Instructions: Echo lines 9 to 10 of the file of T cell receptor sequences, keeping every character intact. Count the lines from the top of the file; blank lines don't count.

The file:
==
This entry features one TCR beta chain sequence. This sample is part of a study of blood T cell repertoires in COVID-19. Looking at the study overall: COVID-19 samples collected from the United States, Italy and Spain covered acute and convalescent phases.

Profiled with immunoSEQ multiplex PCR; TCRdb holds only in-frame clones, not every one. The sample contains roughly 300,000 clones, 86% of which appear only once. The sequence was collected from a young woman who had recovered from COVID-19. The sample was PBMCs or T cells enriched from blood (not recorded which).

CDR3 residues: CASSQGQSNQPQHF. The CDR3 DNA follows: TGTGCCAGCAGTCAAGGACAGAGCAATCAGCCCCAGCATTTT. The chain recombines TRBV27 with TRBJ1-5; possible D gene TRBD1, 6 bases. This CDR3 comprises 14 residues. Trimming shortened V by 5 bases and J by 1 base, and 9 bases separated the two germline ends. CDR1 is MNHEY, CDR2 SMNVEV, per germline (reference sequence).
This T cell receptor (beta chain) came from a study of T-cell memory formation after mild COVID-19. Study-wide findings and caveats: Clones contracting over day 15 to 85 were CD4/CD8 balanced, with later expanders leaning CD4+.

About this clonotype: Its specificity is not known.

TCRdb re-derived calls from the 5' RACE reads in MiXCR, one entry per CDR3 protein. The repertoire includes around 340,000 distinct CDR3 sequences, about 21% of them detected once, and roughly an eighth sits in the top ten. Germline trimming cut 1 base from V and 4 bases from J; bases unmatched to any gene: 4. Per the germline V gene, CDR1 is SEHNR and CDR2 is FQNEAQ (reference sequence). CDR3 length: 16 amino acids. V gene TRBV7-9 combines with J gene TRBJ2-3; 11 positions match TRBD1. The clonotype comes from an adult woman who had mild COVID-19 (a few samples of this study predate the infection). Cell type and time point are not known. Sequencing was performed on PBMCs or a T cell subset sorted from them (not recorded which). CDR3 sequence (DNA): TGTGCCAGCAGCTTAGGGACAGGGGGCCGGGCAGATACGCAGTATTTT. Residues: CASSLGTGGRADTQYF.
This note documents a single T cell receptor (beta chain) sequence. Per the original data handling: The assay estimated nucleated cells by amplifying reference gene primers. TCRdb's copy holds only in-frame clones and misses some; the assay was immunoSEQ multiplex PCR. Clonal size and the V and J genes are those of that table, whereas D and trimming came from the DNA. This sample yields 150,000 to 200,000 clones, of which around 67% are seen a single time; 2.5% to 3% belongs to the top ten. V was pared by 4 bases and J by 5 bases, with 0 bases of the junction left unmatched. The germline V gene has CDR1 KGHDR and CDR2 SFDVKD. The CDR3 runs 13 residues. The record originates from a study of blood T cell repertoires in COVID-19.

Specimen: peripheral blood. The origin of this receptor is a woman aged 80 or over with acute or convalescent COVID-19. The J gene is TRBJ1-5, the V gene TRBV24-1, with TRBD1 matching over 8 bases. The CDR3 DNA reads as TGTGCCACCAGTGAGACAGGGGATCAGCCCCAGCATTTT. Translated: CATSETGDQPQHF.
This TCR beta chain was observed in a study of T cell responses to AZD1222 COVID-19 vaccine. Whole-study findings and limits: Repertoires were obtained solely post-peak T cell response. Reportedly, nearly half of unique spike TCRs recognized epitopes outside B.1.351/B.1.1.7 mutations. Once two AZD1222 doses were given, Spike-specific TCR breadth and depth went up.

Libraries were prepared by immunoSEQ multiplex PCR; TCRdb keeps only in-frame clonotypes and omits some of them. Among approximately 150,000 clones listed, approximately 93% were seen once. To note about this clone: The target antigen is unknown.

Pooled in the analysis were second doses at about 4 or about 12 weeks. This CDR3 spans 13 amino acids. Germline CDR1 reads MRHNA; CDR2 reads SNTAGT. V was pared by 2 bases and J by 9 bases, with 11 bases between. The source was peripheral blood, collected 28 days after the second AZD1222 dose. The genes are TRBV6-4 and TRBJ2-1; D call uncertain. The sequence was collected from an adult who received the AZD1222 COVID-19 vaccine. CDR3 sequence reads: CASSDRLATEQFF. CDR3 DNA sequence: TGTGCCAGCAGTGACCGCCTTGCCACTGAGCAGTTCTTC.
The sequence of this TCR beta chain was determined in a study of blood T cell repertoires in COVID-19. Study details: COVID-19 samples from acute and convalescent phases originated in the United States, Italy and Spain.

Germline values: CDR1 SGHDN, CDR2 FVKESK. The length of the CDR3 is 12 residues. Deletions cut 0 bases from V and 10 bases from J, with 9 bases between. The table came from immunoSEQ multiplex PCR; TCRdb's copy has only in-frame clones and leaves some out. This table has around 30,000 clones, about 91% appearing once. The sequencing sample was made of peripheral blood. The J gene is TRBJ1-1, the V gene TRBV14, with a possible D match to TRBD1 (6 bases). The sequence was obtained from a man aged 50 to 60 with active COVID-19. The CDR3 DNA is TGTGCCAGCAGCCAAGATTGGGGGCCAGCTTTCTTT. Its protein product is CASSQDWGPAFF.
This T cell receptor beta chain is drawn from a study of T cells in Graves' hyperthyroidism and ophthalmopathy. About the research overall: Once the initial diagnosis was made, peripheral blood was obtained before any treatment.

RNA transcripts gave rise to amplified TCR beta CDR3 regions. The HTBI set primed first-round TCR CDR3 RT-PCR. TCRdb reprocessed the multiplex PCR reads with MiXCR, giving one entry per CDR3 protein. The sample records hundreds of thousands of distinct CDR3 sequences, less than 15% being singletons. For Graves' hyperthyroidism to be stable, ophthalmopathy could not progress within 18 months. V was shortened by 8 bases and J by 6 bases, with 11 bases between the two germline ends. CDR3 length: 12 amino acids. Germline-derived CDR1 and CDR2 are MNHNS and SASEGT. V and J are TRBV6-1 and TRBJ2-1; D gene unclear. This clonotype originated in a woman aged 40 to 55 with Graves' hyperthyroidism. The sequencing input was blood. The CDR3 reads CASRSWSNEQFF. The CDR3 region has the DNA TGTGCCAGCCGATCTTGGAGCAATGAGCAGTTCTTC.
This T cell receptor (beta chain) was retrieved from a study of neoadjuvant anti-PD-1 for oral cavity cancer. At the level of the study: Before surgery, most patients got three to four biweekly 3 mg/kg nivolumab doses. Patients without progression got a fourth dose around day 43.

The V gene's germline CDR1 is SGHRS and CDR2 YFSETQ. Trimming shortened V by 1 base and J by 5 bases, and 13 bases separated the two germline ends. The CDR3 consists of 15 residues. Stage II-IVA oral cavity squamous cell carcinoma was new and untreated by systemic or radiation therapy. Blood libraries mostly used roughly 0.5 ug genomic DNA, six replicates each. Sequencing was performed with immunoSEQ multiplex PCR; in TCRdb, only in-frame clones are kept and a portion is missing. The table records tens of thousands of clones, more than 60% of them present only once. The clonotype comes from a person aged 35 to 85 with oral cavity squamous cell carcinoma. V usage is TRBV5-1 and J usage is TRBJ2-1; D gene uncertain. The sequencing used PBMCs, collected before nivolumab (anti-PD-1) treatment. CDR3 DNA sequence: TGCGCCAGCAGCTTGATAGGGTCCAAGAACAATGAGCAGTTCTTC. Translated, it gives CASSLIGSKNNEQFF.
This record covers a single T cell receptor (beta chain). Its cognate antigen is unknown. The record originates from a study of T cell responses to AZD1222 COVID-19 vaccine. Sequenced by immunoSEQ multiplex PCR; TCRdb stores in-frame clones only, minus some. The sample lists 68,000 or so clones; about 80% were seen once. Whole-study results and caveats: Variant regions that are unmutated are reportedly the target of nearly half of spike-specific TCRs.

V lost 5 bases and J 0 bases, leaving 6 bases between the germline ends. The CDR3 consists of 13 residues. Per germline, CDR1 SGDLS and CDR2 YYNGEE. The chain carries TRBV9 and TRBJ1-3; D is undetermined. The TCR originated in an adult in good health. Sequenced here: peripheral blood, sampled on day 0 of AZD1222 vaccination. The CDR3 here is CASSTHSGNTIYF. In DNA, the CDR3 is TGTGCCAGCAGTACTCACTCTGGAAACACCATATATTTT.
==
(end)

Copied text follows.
This TCR beta chain was observed in a study of T cell responses to AZD1222 COVID-19 vaccine. Whole-study findings and limits: Repertoires were obtained solely post-peak T cell response. Reportedly, nearly half of unique spike TCRs recognized epitopes outside B.1.351/B.1.1.7 mutations. Once two AZD1222 doses were given, Spike-specific TCR breadth and depth went up.

Libraries were prepared by immunoSEQ multiplex PCR; TCRdb keeps only in-frame clonotypes and omits some of them. Among approximately 150,000 clones listed, approximately 93% were seen once. To note about this clone: The target antigen is unknown.